PCIe 6.0 Specification Hits Milestone: Complete Draft Is Ready

(Image credit: PCI-SIG)

The PCIe 6.0 technology this week achieved an important milestone as PCI-SIG released version 0.7 of the specification. The release of the new 'complete draft' specification indicates that the technology has been defined and its electrical specifications have been validated using test chips. Essentially, it means that PCIe 6.0 is ready and functional, so it is only a matter of time before it is finalized sometime in 2021.  

PCIe 6.0 will increase data transfer rate to 64 GT/s per pin, up from 32 GT/s in case of PCIe 5.0 and 16 GT/s in case of PCIe 4.0. In a bid to increase data transfer rate and bandwidth, the new interface adopted pulse amplitude modulation with four levels (PAM4) signaling, which is also used for high-end networking technologies like InfiniBand as well as GDDR6X memory. In addition, PCIe 6.0 uses low-latency forward error correction (FEC) to ensure high efficiency. In general, PCIe 6.0 is a major step forward for the interface and since it introduces a number of innovations, in a bid to bring it to the market on time a very disciplined execution on the standard development is required.  

(Image credit: PCI-SIG)

The release of the PCIe 6.0 spec version 0.7 is a particularly important one since after this release no new features can be added and electrical specifications of the technology have been validated using test chips. In fact, at this stage, various companies may have actual implementations of the new bus ready (but not necessarily announced). 

(Image credit: PCI-SIG)

Each PCI Express specification (just like any other spec designed by PCI-SIG) features five primary checkpoints

  • Version 0.3: Concept. This draft describes general goals and approaches that will be used to achieve them. As far as PCIe 6.0 is concerned, these general things are 64 GT/s data transfer rate, PAM4 signaling, and FEC.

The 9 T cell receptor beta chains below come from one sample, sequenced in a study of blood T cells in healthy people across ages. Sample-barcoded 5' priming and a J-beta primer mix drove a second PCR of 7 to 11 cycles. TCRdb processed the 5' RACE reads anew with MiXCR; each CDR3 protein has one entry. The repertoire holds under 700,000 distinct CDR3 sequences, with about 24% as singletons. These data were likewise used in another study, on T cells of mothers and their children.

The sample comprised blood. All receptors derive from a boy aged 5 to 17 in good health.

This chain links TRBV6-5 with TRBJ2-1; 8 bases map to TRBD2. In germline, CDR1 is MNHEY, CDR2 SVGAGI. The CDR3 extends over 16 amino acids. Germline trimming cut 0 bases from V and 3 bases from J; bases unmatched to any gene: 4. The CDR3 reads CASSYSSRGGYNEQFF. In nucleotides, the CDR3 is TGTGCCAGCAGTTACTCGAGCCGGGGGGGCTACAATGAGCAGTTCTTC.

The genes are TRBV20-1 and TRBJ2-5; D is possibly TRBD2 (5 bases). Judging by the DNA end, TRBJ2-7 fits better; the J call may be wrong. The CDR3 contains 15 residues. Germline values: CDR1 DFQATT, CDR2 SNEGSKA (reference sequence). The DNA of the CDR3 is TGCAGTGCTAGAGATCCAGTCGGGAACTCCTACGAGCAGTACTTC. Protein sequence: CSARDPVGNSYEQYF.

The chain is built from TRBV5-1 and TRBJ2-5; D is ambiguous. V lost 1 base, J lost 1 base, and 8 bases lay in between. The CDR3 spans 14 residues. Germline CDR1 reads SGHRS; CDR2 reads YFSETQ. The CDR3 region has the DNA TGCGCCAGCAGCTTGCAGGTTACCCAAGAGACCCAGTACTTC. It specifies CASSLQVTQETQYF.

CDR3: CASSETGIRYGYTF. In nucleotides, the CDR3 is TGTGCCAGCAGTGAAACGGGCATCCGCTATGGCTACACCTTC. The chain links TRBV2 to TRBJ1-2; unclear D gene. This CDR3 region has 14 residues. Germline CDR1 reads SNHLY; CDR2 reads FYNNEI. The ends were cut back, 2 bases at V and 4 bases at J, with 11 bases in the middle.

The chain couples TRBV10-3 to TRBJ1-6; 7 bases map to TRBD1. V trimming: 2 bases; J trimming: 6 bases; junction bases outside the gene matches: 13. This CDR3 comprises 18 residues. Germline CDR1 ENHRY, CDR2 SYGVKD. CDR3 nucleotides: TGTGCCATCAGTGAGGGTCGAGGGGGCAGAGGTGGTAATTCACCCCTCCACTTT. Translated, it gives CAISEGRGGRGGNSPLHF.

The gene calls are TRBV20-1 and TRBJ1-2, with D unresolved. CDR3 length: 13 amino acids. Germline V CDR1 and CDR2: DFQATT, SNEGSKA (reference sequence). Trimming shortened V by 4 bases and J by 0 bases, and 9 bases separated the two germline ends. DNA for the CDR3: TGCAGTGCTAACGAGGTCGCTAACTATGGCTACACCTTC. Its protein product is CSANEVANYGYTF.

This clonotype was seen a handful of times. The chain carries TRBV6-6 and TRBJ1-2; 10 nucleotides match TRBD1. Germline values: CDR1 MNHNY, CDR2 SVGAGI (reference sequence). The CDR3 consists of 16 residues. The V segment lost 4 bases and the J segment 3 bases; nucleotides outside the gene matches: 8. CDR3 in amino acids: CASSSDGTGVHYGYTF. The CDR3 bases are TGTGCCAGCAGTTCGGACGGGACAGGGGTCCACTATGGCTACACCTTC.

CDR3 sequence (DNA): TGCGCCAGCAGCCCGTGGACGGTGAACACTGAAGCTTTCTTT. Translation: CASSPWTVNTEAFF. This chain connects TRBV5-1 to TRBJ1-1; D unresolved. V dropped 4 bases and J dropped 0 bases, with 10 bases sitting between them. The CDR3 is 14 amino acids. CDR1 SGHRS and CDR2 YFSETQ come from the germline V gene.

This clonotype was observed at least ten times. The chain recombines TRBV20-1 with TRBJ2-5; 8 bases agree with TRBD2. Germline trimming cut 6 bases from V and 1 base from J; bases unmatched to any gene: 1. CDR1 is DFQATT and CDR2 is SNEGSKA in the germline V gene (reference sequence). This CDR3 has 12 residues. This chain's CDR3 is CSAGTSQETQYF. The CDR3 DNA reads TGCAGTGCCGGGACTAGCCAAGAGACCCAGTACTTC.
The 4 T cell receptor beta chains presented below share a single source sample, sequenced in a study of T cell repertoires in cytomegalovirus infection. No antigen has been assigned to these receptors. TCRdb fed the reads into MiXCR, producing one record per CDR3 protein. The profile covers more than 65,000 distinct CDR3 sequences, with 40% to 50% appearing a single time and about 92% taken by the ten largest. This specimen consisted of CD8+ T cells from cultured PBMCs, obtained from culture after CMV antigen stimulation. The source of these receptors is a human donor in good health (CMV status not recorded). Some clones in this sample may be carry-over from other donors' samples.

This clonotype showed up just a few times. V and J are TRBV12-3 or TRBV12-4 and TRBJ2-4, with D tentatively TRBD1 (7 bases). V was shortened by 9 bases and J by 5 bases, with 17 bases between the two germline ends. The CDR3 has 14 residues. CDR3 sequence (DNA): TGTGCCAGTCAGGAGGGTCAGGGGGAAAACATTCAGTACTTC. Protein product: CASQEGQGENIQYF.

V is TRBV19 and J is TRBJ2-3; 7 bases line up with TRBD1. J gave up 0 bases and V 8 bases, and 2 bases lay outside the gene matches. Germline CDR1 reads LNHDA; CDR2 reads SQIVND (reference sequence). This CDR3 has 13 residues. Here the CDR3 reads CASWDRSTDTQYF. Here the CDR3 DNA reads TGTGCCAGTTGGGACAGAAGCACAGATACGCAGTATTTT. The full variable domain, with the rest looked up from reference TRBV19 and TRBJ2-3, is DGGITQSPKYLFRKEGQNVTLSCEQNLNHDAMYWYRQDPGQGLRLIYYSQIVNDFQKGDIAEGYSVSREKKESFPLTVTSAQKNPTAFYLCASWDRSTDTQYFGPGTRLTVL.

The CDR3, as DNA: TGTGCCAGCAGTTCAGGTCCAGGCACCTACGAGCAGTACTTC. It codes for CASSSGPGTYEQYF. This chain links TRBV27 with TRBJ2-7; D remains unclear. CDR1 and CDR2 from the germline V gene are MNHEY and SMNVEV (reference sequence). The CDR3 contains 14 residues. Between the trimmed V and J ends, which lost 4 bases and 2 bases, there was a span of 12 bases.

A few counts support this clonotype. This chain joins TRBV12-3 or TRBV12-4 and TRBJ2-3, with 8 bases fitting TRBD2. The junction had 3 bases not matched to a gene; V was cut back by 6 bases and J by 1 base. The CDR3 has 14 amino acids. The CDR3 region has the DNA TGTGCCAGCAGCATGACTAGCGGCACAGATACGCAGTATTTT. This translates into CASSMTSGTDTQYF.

• Version 0.5: the First Draft. This release must fully address the goals set in the draft 0.3, it also includes all architectural aspects and requirements. Furthermore, it contains feedback from various interested parties and at this point members of PCI-SIG can add capabilities to the specification being developed.
  • Version 0.7: the Complete Draft. This version must have a complete set of functional requirements and methods defined because no new features can be added after this release. Furthermore, electrical specifications must have been validated using test chips. At this point, it is possible for PCI-SIG members to propose different implementations of a new interface.
  • Version 0.9: the Final Draft. At this point PCI-SIG members are performing internal reviews of the technology for their intellectual property and patents. Meanwhile, no functional changes are permitted.
  • Version 1.0: the Final release. Starting from this version, all changes and enhancements have to go through errata documentation and engineering change notices (ECNs).

PCI-SIG released version 0.5 of the PCIe 6.0 specification in late February, around eight months ago. If everything goes as planned, the new technology will be finalized sometime in the second half of 2021. Do not expect the new interface to hit the market any time soon. PCI-SIG published the final version of PCIe 5.0 in late May 2019, but the first platforms from companies like AMD and Intel that will support the technology will arrive only in late 2021. That said, if PCI-SIG finalizes the PCIe 6.0 technology in the second half of 2021 (a year from now sounds more likely, but we are speculating), expect supporting platforms to arrive sometime in late 2023 or in 2024.

Anton Shilov
Freelance News Writer

Anton Shilov is a Freelance News Writer at Tom’s Hardware US. Over the past couple of decades, he has covered everything from CPUs and GPUs to supercomputers and from modern process technologies and latest fab tools to high-tech industry trends.

  • Makaveli
    I don't think we will see PCie 6.0 in the time frame they are suggesting on desktops maybe in the server space.
  • hotaru251
    pcie 5.0 was delayed by a long time iirc.
    and it was assumed to be a very short lived one due to that.
  • InvalidError
    Makaveli said:
    I don't think we will see PCie 6.0 in the time frame they are suggesting on desktops maybe in the server space.
    PCIe 4.0 is already stretching the limits of what affordable PCBs can manage, so I wouldn't be surprised if even 5.0 was slow to gain traction in the mainstream due to the overhead cost of either putting retimers everywhere (4.0 can still avoid retimers for the nearest slot) or using much more expensive PCB materials.

    I wouldn't be surprised if PCIe went optical before 6.0 gets to mainstream.